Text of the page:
When the cardiologist first examined Errol he told us our son would be a million dollar baby. I laughed. He didn’t. I cried. In the first year of his life, Errol cost us over $24,000 in out of pocket expenses. And that’s not even counting diapers and normal baby stuff. Hubba hubba. That was our start down the dark tunnel of debt that Seeds of Love is helping to pull us out of.

If it weren’t for the spectacular generosity of our friends, family, neighbors, and community we would never be able to repay our staggering health care bills. And millions of Americans without our good fortune are busted by their bills. In fact, 700,000 Americans go bankrupt each year from health care expenses. 80% of them have insurance (I have insurance but it doesn’t insure against financial ruin.) And what about the rest of us who can’t afford health insurance? What about the 22,000 of our fellow Americans who die each year of treatable diseases because they lack insurance and can't afford a doctor. It’s a tragedy. It’s a huge moral failure. Something must be done. We are all in this together.

And here in this beautiful little corner of the country we are in it together. And Seeds of Love is turning our lives around. Every day we are grateful for our loving community! We pinch ourselves to see if Seeds of Love is really happening. If we really can hope again. Generosity, compassion, and kindness embrace us. We are the luckiest family in the world.


The journalist T.R. Reid has written a fascinating book entitled The Healing of America that compares health care systems around the world. You can read a wonderful excerpt from his book entitled, No Country For Sick Men. or, if you have time, watch his Frontline documentary, Sick Around the World. or hear him interviewed on NPR's Fresh Air.

Nicholas Kristof wrote a powerful editorial this week about a the tragic results when Americans don't have health insurance.

Thursday, September 10, 2009

a bo de deeeeeeyeeeh

Owen is singing again. Just in the few weeks since school started back, Owen’s been singing the first verse of Puff the Magic Dragon like it’s nobody’s business.

When Owen was a little boy and just learning to talk, he used to happily repeat his favorite phrase over and over again, "a bo de deeeeeyeeeh." We couldn’t figure out what it meant, and although we asked Owen over and over again what he was saying he would just respond, “a bo de deeeeeyeeeh.” We couldn’t figure it out.

Errol is far stronger and healthier than he was before his surgery. He’s sitting up, using new sounds, “wuuuuuuhhh”, and running for city council.

He’s a champ.

In addition to his new sounds, he’s back to his favorite phrase, “uh oh!” The other night, after his five gallons of medicines, we got an earful of uh ohs. It was wonderful to hear the little man back in tip top verbal form, but just what in the world is this uh oh all about? Is uh oh, just uh oh, or is Errol making some incisive comment about heath care reform? Uh oh!

Who knows? Maybe not even Errol.

After a few seasons of “a bo de deeeeeyeeeh” we took young Owen to a birthday party. As we all joined in singing Happy Birthday, Owen joined right in with a perfectly sung “a bo de deeeeeyeeeh.” Happy Birthday to you!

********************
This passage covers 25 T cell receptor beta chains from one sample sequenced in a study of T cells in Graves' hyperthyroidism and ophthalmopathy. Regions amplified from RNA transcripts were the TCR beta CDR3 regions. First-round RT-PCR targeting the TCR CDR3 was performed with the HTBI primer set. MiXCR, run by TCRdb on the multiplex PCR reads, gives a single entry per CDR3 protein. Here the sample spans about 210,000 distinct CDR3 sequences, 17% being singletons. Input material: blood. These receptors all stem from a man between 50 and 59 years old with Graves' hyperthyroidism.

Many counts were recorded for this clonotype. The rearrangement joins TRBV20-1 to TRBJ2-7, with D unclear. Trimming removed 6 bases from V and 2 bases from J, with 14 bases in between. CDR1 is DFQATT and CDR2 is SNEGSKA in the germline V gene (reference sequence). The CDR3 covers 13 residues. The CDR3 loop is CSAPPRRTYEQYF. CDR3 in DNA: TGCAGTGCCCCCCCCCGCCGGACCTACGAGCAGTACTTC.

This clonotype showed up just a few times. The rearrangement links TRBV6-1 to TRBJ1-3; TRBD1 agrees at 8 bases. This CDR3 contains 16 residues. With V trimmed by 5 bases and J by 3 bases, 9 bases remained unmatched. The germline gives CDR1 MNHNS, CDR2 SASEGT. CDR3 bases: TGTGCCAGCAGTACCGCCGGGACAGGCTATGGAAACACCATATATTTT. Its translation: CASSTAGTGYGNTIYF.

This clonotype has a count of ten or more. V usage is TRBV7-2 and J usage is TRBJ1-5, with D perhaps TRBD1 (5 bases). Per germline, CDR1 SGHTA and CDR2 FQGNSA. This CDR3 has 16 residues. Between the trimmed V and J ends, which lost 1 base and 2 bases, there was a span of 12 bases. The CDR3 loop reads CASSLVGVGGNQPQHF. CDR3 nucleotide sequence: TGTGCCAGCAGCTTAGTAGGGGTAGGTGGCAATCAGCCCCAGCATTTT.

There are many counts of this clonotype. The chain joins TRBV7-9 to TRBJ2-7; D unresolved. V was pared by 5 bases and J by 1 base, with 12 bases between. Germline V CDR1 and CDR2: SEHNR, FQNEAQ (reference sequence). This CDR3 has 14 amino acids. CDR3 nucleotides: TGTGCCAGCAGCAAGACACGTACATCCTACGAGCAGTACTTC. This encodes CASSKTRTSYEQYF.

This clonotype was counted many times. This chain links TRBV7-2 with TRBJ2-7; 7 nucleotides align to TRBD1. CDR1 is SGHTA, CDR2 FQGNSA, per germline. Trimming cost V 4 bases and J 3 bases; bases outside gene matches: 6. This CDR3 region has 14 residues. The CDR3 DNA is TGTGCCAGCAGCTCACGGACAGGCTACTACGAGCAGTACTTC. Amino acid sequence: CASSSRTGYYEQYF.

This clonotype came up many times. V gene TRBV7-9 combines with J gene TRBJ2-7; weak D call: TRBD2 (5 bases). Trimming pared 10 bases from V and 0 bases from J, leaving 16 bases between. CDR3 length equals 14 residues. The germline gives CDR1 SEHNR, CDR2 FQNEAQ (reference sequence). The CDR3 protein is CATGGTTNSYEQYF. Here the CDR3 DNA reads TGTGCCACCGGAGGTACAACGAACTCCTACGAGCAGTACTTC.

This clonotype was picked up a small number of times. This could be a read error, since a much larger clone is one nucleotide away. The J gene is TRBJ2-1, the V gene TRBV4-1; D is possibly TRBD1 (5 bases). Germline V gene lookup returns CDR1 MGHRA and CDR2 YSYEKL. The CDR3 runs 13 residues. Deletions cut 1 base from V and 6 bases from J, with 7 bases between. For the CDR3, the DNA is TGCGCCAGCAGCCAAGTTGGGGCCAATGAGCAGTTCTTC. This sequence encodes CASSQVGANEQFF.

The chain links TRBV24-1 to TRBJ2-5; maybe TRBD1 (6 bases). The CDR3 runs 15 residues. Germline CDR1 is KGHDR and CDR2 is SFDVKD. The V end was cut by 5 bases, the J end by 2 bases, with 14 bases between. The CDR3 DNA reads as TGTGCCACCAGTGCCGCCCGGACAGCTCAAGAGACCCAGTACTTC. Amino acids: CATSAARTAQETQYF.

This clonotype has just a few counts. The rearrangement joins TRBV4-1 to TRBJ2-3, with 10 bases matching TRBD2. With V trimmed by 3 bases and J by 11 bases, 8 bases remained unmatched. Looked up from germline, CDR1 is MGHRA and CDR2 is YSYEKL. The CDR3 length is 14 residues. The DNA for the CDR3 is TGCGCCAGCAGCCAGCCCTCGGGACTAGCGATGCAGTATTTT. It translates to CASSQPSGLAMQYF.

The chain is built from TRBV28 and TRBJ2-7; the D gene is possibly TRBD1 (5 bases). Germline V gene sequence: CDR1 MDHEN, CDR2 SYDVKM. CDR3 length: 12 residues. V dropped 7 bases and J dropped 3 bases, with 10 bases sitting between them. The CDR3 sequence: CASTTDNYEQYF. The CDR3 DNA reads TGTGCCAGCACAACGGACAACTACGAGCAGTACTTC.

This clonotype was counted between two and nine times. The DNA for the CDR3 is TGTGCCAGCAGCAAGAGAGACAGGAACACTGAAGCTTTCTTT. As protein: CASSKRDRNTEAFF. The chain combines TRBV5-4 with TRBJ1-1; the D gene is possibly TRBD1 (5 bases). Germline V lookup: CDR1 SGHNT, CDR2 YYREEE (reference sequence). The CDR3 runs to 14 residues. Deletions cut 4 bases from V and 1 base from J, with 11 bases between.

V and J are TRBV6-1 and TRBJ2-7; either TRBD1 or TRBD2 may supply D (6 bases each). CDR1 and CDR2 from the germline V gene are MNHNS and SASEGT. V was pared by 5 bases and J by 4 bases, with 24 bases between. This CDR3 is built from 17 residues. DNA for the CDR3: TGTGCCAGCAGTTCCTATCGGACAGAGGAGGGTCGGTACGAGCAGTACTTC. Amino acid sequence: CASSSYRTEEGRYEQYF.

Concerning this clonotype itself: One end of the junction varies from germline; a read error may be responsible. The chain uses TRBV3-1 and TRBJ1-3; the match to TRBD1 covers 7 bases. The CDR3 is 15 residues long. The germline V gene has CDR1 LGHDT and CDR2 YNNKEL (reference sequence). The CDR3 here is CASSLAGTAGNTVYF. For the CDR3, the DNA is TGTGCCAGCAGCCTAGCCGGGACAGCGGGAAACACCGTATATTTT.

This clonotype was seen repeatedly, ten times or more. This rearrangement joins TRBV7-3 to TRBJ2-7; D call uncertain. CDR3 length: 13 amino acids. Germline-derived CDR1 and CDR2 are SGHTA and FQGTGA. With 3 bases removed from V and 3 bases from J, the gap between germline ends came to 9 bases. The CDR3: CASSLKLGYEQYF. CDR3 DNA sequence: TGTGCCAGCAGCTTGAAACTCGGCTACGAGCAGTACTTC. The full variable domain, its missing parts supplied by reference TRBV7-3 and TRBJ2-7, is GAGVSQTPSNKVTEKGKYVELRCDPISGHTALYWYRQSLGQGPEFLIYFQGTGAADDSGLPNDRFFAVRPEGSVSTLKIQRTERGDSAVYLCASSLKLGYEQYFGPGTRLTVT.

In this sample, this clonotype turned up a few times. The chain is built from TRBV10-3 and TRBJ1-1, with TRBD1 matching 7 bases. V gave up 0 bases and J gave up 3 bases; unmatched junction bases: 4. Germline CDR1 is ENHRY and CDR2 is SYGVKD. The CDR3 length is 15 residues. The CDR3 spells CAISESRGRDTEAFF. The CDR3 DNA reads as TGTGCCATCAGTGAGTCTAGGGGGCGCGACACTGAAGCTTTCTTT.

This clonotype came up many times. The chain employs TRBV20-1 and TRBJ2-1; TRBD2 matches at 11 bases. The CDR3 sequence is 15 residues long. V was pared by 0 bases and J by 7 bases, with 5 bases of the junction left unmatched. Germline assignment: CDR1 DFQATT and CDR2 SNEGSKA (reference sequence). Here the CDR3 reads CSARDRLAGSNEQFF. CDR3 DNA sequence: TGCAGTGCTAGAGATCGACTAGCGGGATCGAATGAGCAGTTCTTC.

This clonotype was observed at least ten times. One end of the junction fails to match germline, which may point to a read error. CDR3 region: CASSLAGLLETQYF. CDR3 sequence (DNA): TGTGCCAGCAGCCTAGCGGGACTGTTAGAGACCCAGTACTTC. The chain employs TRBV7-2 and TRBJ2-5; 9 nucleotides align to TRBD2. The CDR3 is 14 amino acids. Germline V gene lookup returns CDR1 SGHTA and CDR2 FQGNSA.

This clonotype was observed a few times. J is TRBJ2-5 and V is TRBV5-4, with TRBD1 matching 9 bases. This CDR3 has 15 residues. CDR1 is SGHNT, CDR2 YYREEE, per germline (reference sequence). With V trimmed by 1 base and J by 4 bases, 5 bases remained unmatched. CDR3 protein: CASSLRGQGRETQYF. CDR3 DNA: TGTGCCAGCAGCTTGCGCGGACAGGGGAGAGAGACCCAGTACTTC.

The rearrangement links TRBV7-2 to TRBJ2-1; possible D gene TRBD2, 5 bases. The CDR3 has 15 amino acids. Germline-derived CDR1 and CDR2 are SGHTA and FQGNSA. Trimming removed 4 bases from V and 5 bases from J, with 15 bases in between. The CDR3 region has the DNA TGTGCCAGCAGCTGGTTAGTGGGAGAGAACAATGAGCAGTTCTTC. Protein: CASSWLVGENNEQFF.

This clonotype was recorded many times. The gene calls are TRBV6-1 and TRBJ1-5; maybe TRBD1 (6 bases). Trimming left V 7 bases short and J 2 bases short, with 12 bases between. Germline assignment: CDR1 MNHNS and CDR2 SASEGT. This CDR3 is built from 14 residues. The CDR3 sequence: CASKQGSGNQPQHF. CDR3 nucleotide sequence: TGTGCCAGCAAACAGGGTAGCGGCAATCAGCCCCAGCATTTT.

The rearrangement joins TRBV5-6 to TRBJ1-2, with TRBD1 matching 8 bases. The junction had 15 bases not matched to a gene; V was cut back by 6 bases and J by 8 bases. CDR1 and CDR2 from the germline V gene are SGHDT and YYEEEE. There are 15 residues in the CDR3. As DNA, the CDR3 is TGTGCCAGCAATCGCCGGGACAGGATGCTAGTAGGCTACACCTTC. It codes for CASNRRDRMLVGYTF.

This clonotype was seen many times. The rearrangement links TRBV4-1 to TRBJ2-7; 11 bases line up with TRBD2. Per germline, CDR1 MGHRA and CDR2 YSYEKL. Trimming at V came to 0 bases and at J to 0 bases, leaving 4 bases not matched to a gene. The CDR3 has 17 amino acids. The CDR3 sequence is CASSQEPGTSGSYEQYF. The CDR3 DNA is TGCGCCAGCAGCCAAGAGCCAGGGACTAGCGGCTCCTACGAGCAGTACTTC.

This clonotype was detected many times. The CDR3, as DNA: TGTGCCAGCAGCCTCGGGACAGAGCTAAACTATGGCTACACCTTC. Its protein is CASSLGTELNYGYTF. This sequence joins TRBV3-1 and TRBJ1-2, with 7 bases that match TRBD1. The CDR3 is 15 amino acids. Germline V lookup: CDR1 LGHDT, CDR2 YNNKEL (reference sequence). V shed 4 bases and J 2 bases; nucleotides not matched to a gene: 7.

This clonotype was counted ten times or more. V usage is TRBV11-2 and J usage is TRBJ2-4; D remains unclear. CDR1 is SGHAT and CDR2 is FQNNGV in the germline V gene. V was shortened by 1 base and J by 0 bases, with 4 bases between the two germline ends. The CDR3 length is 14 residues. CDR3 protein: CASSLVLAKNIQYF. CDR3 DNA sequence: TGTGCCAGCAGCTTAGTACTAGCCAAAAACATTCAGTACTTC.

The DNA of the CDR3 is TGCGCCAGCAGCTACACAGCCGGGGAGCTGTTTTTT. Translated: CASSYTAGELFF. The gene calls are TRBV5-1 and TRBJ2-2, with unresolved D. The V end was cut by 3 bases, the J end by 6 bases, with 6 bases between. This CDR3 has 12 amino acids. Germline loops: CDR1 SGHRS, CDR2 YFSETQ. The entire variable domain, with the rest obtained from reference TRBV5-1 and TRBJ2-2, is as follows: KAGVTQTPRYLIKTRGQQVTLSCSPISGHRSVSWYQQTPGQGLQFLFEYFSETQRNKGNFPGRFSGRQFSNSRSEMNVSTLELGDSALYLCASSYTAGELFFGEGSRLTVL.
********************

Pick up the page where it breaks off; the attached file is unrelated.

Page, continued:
After all those “a bo de deeeeeyeeeh," Cary and I could not figure out that Owen was saying one of the happiest things a child can say.

Maybe one day we’ll figure out uh oh. Maybe, if we sing enough with Errol, we’ll know the secret of uh oh. And maybe, if Errol keeps smiling while he says uh oh, it just won’t matter what it means.

Uh oh!

Sunday, September 06, 2009

Adventures with Errol

The other night, Cary made Errol’s bottle - about a twenty minute task (no joke) and said,

That’s really not so bad!

Here’s what she made:

  • 3 oz. goat milk (we should just get a goat)
  • 3 oz. water (cheap)
  • 6 squirts hydra-aid
  • 1 ml Digoxin
  • 1.4 ml Enalapril (yum)
  • 6.5 ml Motrin
  • 3 ml Ranitidine (yum, yum)
  • 2 ml vinegar (yes, that’s right, vinegar)
  • 81 mg children’s aspirin
  • 1 ml Plavix
  • 2 ml Enulose
  • 1 multivitamin tablet (dinosaurs!!)
  • 1 t probiotics
  • 1 t Maalox (sorry, Errol)

stirred not shaken

The scary thing is that she was right about the bottle getting easier to make. Since his last trip to the hospital, we have stopped giving Errol

1.5 ml Furosemide


10 ml Cleocin

Happy days!

It’s a royal pain in the arse, but it’s all worth it. 

My cousin Benjamin (yes, there certainly are a lot of Benjamins in the family: one uncle, three cousins, one great uncle, one grandfather, and a boatload of second cousins) came to visit. This Benjamin’s a doctor so we showed off Errol’s scar to him. Anyone not in the medical profession runs screaming at the sight of Errol’s scar, Dr. Benjamin thought the scar looked great. He asked about Errol’s blood oxygen saturation and I told him it was about 80. He said

What about after the operation?

And I said

That is after the operation.

And he asked

What was it before?

And I told him it had been in the low 70s.

He figured I didn’t know what I was talking about, (who can blame him?) so he did what most people do after they ask me a question. He asked Cary what the real story was. And Cary said,

Yeah, he was in the low 70s.

And Benjamin (ever the adventurer) said,  

That’s like living at 30,000 feet

Everest, is at 29,035, so I’m going to call Errol, Sir Errol Hillary, to congratulate him on conquering such high altitude. 

And this is actually why we have a lot of hope for Errol walking, talking, and generally making merry developmental progress, because now that we’ve got him almost down to sea level, I think we’re going to see great things from our little Sherpa.

30,000 feet!

Friday, September 04, 2009

Open Dream

Errol went to see the amazing Open Dream Ensemble last night. Despite being tired and in a bit of pain (we’re slowly weaning him from his pain medicine) Errol thought the play was hilarious.

Luckily it was a comedy. We won’t be going to see Macbeth.

Macbeth So foul and fair a day I have not seen.

Errol Hee hee heeee heee


Macbeth There the grown serpent lies; the worm that's fled 
Hath nature that in time will venom breed, 
No teeth for the present. Get thee gone: to-morrow 
We'll hear, ourselves, again.

Errol Hee hee hee hee

As the Open Dream Ensemble sang, danced, and played music, Errol would look up to see if I agreed with his analysis of their performance


Errol is a noisy concertgoer and it’s going to be many years of children’s theater and loud rock concerts. Worse things could happen!

After the show I told Owen’s friend Rafa about the eject button on Errol’s stroller. Errol thought it was a hilarious to have young Rafa running up to him laughing, hitting his wheelchair “eject button”, and initiating the launch sequence.

The wheelchair screamed

Luckily the eject mechanism malfunctioned each time and there was no space launch.